Evaluation of Energy and Protein Intakes and Clinical Outcomes in Critically Ill Patients: Cross-sectional Study

Document Type : Research Paper


1 Student Research Committee, Tabriz University of Medical Sciences, Tabriz, Iran.

2 Department of Nutrition, Faculty of Nutrition and Food Sciences, Tabriz University of Medical Sciences, Tabriz, Iran.

3 Research Center for Gastroenterology and Liver Disease, Shahid Beheshti University of Medical Sciences, Tehran, Iran.

4 Faculty of Critical Care Medicine, Lung Disease Research Center, Mashhad University of Medical Science, Mashhad, Iran.

5 Department of Nutrition, Faculty of Medicine, Mashhad University of Medical Sciences, Mashhad, Iran.

6 Assistant Professor of Community Medicine, Faculty of Medicine, Mashhad University of Medical Sciences, Mashhad, Iran.

7 Social Development and Health Promotion Research Center, Torbat Heydariyeh University of Medical Sciences, Torbat Heydariyeh, Iran.

8 Health Sciences Research Center, Torbat Heydariyeh University of Medical Sciences, Torbat Heydariyeh, Iran.

9 Medical Doctor, Faculty of Medicine, Mashhad University of Medical Sciences, Mashhad, Iran.

10 Department of Anesthesiology and Critical Care, Faculty of Medicine, Mashhad University of Medical Sciences, Mashhad, Iran.


Introduction: Critically ill patients admitted to the intensive care unit are often hyper-metabolic, hyper-catabolic, and at malnutrition risk. This study aimed to evaluate the amount of energy and protein intake and its correlation with the required amount in critically ill patients. Methods: A total of 70 patients with critical conditions admitted to the ICU were eligible (age≥18 years and over a 3-day stay in ICU). Basic characteristics, medical history, and laboratory test results were extracted from the patient’s medical records. Anthropometric indicators and the APACHE II questionnaire were assessed. Patients’ energy and protein requirements were 25kcal/kg/day and 1.2g/kg/day, respectively. Results: The mean age in the target population was 57.69±20.81 years, and 48.6% were men. The mean actual energy intake was significantly lower than the requirement (531.27±365.40 vs. 1583.77±329.36 Kcal/day, P˂0.001). The mean actual protein intake was significantly lower than the requirement (14.94±18.33 vs. 74.11±17.89 gr/day, respectively, P˂0.001). Energy and protein provision to the patients had a growing trend over time. There was a significant reverse correlation between the age of patients and total lymphocyte count (r= -0.38, P=0.003). In addition, there was a significant reverse correlation between the Glasgow coma scale and mechanical ventilation duration (r=-0.49, P˂0.001). The lowest average energy and protein intake were in patients with poisoning. Conclusion: The energy and protein intake in critically ill patients is significantly less than recommended, requiring routine nutritional assessments.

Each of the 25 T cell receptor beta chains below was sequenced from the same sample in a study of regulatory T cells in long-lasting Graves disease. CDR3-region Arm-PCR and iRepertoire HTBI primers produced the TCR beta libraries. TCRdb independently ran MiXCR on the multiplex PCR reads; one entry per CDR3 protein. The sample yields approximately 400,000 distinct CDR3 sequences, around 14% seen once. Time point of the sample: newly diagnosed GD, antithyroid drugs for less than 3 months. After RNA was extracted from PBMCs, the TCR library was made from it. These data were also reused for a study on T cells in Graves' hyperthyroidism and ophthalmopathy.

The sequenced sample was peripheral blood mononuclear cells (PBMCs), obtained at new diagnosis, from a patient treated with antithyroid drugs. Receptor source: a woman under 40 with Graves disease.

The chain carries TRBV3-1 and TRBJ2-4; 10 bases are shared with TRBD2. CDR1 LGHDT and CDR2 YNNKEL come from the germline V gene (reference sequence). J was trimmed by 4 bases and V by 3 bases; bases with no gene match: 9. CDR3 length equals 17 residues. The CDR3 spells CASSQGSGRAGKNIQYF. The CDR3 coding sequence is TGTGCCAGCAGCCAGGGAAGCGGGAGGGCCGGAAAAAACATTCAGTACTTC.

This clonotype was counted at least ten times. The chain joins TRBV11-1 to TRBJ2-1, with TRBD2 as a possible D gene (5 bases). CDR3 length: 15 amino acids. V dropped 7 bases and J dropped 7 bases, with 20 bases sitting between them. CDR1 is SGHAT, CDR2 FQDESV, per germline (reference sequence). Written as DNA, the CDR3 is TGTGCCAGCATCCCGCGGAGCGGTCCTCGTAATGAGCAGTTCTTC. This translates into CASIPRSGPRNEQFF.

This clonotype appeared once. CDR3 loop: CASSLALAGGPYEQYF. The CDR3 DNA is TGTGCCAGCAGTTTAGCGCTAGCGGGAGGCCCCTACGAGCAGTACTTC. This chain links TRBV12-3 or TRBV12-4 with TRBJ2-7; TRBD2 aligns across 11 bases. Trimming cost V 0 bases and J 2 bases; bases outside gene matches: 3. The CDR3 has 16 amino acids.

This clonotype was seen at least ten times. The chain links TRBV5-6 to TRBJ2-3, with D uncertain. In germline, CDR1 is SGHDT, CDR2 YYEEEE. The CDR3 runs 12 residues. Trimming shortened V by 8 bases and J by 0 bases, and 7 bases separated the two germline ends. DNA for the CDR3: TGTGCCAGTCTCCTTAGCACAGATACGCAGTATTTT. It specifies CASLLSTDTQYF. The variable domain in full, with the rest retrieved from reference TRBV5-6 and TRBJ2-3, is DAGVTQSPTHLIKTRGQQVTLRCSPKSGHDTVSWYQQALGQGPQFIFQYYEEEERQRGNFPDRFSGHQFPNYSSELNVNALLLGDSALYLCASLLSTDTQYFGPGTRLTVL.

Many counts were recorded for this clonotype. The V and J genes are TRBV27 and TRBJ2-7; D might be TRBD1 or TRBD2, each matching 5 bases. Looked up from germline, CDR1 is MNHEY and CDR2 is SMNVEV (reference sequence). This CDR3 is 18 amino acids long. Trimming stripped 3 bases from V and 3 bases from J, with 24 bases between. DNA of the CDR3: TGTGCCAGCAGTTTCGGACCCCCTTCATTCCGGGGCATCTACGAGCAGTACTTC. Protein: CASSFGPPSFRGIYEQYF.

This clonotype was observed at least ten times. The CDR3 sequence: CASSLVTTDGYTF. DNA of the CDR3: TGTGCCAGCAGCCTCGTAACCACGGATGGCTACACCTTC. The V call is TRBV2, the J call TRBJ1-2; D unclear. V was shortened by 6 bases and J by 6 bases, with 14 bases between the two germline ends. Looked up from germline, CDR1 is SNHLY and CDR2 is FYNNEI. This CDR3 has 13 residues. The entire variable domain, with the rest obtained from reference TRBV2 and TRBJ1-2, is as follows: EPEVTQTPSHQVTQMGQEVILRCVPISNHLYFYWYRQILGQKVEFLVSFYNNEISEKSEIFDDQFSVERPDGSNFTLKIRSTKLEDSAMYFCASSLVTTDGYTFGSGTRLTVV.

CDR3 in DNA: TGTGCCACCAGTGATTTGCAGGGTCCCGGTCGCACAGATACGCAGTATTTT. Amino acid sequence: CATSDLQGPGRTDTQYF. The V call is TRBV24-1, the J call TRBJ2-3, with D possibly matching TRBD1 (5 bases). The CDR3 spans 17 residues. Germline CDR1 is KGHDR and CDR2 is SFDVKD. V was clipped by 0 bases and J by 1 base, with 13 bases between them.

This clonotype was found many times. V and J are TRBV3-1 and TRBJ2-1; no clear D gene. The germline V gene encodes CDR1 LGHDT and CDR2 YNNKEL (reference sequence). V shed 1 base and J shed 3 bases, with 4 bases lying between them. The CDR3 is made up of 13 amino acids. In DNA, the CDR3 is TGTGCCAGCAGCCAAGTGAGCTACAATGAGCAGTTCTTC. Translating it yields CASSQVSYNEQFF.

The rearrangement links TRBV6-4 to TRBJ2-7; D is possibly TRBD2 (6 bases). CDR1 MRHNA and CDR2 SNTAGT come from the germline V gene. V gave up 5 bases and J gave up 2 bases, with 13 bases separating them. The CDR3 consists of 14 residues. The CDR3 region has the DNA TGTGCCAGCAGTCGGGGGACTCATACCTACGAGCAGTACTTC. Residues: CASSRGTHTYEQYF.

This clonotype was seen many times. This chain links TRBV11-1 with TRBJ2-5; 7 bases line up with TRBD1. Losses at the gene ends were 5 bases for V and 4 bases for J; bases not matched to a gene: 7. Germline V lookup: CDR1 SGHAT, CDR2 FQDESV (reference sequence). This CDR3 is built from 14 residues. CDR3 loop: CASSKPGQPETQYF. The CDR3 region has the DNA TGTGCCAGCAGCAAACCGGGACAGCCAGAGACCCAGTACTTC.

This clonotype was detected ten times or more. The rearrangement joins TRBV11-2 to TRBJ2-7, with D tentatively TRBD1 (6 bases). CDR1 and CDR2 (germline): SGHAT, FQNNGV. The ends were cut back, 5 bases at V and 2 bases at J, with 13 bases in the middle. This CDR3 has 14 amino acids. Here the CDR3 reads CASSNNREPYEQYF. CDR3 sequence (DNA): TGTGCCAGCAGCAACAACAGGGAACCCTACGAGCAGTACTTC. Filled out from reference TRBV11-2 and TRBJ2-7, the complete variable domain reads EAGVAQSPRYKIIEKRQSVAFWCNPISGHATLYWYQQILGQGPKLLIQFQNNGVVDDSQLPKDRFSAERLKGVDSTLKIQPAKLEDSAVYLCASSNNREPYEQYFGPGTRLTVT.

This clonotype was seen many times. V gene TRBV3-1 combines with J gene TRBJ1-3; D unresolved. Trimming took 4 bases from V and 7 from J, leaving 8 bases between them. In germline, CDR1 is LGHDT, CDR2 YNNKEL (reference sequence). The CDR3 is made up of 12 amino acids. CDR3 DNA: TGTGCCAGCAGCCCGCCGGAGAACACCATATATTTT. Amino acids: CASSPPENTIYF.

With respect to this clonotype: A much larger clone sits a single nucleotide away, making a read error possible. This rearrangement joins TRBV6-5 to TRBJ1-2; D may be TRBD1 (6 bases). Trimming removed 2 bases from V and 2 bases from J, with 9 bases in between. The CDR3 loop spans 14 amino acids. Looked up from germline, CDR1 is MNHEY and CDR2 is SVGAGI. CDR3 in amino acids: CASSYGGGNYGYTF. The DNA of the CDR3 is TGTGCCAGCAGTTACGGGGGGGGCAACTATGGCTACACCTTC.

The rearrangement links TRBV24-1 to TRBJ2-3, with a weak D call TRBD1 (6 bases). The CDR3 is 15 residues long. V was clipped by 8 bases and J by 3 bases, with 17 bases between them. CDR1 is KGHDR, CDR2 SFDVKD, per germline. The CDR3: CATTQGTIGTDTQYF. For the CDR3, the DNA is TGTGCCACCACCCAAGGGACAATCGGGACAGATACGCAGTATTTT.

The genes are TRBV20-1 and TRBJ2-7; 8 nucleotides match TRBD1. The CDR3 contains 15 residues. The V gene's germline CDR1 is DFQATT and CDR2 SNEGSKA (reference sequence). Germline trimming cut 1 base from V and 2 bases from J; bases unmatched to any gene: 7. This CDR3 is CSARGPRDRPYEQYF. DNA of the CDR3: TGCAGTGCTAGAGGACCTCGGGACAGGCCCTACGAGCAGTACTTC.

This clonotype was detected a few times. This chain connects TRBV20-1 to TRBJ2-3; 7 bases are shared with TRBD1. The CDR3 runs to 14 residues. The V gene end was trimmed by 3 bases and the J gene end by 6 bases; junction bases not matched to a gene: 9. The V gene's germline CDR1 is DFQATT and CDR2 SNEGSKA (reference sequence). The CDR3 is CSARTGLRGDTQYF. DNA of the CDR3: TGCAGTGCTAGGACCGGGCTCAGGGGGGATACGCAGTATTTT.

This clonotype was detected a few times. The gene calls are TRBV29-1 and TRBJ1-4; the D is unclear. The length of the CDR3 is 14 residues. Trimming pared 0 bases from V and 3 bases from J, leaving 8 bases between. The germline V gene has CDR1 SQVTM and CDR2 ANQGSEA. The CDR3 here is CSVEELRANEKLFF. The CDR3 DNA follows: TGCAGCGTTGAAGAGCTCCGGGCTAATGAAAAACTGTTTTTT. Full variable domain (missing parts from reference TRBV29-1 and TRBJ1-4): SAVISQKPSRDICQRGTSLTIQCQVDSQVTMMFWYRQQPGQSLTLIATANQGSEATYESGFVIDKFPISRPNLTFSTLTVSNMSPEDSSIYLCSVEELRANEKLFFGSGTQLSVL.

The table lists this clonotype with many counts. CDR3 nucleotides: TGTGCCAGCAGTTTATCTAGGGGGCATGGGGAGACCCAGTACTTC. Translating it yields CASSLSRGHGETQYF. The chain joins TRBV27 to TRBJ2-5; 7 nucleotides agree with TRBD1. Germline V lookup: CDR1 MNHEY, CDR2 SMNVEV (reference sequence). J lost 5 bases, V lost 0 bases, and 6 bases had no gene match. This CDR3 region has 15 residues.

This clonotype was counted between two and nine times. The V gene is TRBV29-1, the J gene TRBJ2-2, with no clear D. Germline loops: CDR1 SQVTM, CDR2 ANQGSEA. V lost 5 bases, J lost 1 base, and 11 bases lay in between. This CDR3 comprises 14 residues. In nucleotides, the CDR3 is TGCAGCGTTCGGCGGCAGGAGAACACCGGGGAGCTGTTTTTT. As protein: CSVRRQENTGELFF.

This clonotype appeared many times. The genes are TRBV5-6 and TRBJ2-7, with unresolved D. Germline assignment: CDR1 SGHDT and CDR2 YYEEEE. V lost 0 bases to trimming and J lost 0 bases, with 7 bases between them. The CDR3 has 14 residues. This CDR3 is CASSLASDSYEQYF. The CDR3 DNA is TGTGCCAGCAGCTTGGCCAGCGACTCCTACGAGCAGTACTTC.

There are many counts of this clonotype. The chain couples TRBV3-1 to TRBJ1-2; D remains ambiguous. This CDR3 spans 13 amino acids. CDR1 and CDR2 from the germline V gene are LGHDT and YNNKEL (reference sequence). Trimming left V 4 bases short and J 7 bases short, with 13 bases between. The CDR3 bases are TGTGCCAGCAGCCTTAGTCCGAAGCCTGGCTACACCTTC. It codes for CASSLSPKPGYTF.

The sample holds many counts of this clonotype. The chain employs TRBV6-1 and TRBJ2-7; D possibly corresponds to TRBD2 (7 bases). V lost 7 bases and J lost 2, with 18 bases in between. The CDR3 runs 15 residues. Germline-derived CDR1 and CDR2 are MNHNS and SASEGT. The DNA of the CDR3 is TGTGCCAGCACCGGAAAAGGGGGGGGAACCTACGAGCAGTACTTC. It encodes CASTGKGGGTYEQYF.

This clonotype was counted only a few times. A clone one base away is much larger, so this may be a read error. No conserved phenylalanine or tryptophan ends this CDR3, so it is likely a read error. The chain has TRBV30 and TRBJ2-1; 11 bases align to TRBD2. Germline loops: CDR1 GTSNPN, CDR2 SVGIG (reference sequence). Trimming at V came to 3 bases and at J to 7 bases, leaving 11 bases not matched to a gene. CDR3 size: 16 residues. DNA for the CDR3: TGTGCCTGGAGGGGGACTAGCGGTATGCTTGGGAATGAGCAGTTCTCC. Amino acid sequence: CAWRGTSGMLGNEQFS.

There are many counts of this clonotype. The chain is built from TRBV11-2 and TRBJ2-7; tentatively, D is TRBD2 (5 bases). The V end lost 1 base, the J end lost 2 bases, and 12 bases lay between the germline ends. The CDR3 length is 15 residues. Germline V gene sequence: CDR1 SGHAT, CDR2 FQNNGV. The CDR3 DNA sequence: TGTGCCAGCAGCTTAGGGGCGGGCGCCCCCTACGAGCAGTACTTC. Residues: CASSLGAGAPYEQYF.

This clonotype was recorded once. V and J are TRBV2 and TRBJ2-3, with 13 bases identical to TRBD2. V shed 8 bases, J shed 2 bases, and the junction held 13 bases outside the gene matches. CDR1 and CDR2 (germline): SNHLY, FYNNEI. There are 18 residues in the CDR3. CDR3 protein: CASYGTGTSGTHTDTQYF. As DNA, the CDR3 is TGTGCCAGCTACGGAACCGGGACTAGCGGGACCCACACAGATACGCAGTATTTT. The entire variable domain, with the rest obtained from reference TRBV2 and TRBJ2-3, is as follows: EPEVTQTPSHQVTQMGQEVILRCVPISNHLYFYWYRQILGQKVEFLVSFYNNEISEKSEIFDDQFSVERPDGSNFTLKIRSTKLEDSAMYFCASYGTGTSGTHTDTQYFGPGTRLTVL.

Main Subjects

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